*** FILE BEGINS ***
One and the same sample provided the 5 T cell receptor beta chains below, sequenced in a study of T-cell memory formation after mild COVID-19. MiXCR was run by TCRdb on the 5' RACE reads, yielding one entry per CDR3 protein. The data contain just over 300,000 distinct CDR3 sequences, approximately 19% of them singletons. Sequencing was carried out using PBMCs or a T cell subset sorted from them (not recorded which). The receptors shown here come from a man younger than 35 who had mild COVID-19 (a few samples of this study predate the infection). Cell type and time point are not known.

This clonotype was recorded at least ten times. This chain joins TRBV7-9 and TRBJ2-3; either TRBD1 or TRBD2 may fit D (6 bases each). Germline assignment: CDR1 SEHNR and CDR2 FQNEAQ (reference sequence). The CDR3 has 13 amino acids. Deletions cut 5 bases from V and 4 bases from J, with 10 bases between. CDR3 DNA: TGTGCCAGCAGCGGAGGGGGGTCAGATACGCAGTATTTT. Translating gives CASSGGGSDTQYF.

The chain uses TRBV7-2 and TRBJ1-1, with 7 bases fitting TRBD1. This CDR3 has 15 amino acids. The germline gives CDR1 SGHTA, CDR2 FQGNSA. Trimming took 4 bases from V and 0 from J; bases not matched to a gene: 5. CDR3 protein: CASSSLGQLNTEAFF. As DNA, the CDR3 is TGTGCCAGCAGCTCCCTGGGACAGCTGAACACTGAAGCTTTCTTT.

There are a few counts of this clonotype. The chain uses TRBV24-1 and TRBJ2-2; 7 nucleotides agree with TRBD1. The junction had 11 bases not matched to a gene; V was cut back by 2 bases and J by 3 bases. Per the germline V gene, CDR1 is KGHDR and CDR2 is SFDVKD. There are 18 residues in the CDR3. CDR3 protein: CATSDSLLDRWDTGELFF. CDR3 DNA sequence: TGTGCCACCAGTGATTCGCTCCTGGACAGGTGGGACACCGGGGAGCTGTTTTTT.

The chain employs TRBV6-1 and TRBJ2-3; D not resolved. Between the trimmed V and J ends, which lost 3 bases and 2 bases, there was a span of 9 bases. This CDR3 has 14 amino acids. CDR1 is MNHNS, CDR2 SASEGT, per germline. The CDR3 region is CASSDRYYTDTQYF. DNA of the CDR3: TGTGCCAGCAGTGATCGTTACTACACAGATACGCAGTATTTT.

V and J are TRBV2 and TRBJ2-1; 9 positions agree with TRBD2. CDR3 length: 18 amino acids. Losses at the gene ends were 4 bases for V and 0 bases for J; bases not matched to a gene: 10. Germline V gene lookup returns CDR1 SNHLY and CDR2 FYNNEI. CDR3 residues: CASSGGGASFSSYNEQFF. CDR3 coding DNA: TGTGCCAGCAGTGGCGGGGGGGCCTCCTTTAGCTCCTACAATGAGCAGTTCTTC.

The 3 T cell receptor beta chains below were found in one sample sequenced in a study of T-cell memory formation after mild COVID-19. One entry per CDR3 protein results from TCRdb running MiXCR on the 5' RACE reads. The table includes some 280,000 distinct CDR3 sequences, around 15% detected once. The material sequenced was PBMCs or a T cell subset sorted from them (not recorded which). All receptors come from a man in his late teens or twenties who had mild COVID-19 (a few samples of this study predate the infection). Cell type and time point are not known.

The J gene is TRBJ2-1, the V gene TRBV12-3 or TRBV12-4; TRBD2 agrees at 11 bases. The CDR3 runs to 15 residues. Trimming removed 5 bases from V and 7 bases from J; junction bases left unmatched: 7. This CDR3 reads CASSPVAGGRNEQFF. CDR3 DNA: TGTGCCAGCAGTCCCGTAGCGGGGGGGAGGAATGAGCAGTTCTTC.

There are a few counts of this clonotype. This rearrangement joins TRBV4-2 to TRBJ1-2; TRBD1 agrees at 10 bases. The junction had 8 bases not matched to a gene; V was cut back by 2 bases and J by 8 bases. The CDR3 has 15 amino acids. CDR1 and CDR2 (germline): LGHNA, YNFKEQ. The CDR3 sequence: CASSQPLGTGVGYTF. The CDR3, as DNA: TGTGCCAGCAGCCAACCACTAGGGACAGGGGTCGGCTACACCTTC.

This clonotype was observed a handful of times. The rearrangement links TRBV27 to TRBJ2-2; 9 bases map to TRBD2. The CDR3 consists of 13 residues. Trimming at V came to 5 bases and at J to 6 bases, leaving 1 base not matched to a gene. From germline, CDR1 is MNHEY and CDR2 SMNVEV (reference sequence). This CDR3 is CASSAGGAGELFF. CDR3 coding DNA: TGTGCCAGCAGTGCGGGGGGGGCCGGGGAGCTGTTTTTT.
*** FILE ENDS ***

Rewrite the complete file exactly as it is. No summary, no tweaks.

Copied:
One and the same sample provided the 5 T cell receptor beta chains below, sequenced in a study of T-cell memory formation after mild COVID-19. MiXCR was run by TCRdb on the 5' RACE reads, yielding one entry per CDR3 protein. The data contain just over 300,000 distinct CDR3 sequences, approximately 19% of them singletons. Sequencing was carried out using PBMCs or a T cell subset sorted from them (not recorded which). The receptors shown here come from a man younger than 35 who had mild COVID-19 (a few samples of this study predate the infection). Cell type and time point are not known.

This clonotype was recorded at least ten times. This chain joins TRBV7-9 and TRBJ2-3; either TRBD1 or TRBD2 may fit D (6 bases each). Germline assignment: CDR1 SEHNR and CDR2 FQNEAQ (reference sequence). The CDR3 has 13 amino acids. Deletions cut 5 bases from V and 4 bases from J, with 10 bases between. CDR3 DNA: TGTGCCAGCAGCGGAGGGGGGTCAGATACGCAGTATTTT. Translating gives CASSGGGSDTQYF.

The chain uses TRBV7-2 and TRBJ1-1, with 7 bases fitting TRBD1. This CDR3 has 15 amino acids. The germline gives CDR1 SGHTA, CDR2 FQGNSA. Trimming took 4 bases from V and 0 from J; bases not matched to a gene: 5. CDR3 protein: CASSSLGQLNTEAFF. As DNA, the CDR3 is TGTGCCAGCAGCTCCCTGGGACAGCTGAACACTGAAGCTTTCTTT.

There are a few counts of this clonotype. The chain uses TRBV24-1 and TRBJ2-2; 7 nucleotides agree with TRBD1. The junction had 11 bases not matched to a gene; V was cut back by 2 bases and J by 3 bases. Per the germline V gene, CDR1 is KGHDR and CDR2 is SFDVKD. There are 18 residues in the CDR3. CDR3 protein: CATSDSLLDRWDTGELFF. CDR3 DNA sequence: TGTGCCACCAGTGATTCGCTCCTGGACAGGTGGGACACCGGGGAGCTGTTTTTT.

The chain employs TRBV6-1 and TRBJ2-3; D not resolved. Between the trimmed V and J ends, which lost 3 bases and 2 bases, there was a span of 9 bases. This CDR3 has 14 amino acids. CDR1 is MNHNS, CDR2 SASEGT, per germline. The CDR3 region is CASSDRYYTDTQYF. DNA of the CDR3: TGTGCCAGCAGTGATCGTTACTACACAGATACGCAGTATTTT.

V and J are TRBV2 and TRBJ2-1; 9 positions agree with TRBD2. CDR3 length: 18 amino acids. Losses at the gene ends were 4 bases for V and 0 bases for J; bases not matched to a gene: 10. Germline V gene lookup returns CDR1 SNHLY and CDR2 FYNNEI. CDR3 residues: CASSGGGASFSSYNEQFF. CDR3 coding DNA: TGTGCCAGCAGTGGCGGGGGGGCCTCCTTTAGCTCCTACAATGAGCAGTTCTTC.

The 3 T cell receptor beta chains below were found in one sample sequenced in a study of T-cell memory formation after mild COVID-19. One entry per CDR3 protein results from TCRdb running MiXCR on the 5' RACE reads. The table includes some 280,000 distinct CDR3 sequences, around 15% detected once. The material sequenced was PBMCs or a T cell subset sorted from them (not recorded which). All receptors come from a man in his late teens or twenties who had mild COVID-19 (a few samples of this study predate the infection). Cell type and time point are not known.

The J gene is TRBJ2-1, the V gene TRBV12-3 or TRBV12-4; TRBD2 agrees at 11 bases. The CDR3 runs to 15 residues. Trimming removed 5 bases from V and 7 bases from J; junction bases left unmatched: 7. This CDR3 reads CASSPVAGGRNEQFF. CDR3 DNA: TGTGCCAGCAGTCCCGTAGCGGGGGGGAGGAATGAGCAGTTCTTC.

There are a few counts of this clonotype. This rearrangement joins TRBV4-2 to TRBJ1-2; TRBD1 agrees at 10 bases. The junction had 8 bases not matched to a gene; V was cut back by 2 bases and J by 8 bases. The CDR3 has 15 amino acids. CDR1 and CDR2 (germline): LGHNA, YNFKEQ. The CDR3 sequence: CASSQPLGTGVGYTF. The CDR3, as DNA: TGTGCCAGCAGCCAACCACTAGGGACAGGGGTCGGCTACACCTTC.

This clonotype was observed a handful of times. The rearrangement links TRBV27 to TRBJ2-2; 9 bases map to TRBD2. The CDR3 consists of 13 residues. Trimming at V came to 5 bases and at J to 6 bases, leaving 1 base not matched to a gene. From germline, CDR1 is MNHEY and CDR2 SMNVEV (reference sequence). This CDR3 is CASSAGGAGELFF. CDR3 coding DNA: TGTGCCAGCAGTGCGGGGGGGGCCGGGGAGCTGTTTTTT.